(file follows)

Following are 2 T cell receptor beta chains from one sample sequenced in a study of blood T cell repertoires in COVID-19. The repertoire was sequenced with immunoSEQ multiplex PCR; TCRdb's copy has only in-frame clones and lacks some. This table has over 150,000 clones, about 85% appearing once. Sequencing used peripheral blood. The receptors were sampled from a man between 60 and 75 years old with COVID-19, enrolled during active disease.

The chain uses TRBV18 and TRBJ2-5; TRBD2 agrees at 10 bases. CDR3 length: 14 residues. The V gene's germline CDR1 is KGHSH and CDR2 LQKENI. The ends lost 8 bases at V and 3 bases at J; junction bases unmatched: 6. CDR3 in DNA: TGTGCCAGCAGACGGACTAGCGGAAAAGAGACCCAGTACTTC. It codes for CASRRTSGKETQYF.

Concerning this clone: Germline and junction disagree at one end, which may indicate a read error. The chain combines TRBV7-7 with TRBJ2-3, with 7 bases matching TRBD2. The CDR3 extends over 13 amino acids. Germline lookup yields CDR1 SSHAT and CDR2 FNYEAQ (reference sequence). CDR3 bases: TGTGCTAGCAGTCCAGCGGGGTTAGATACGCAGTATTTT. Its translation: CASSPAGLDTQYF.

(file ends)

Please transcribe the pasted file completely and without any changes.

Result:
Following are 2 T cell receptor beta chains from one sample sequenced in a study of blood T cell repertoires in COVID-19. The repertoire was sequenced with immunoSEQ multiplex PCR; TCRdb's copy has only in-frame clones and lacks some. This table has over 150,000 clones, about 85% appearing once. Sequencing used peripheral blood. The receptors were sampled from a man between 60 and 75 years old with COVID-19, enrolled during active disease.

The chain uses TRBV18 and TRBJ2-5; TRBD2 agrees at 10 bases. CDR3 length: 14 residues. The V gene's germline CDR1 is KGHSH and CDR2 LQKENI. The ends lost 8 bases at V and 3 bases at J; junction bases unmatched: 6. CDR3 in DNA: TGTGCCAGCAGACGGACTAGCGGAAAAGAGACCCAGTACTTC. It codes for CASRRTSGKETQYF.

Concerning this clone: Germline and junction disagree at one end, which may indicate a read error. The chain combines TRBV7-7 with TRBJ2-3, with 7 bases matching TRBD2. The CDR3 extends over 13 amino acids. Germline lookup yields CDR1 SSHAT and CDR2 FNYEAQ (reference sequence). CDR3 bases: TGTGCTAGCAGTCCAGCGGGGTTAGATACGCAGTATTTT. Its translation: CASSPAGLDTQYF.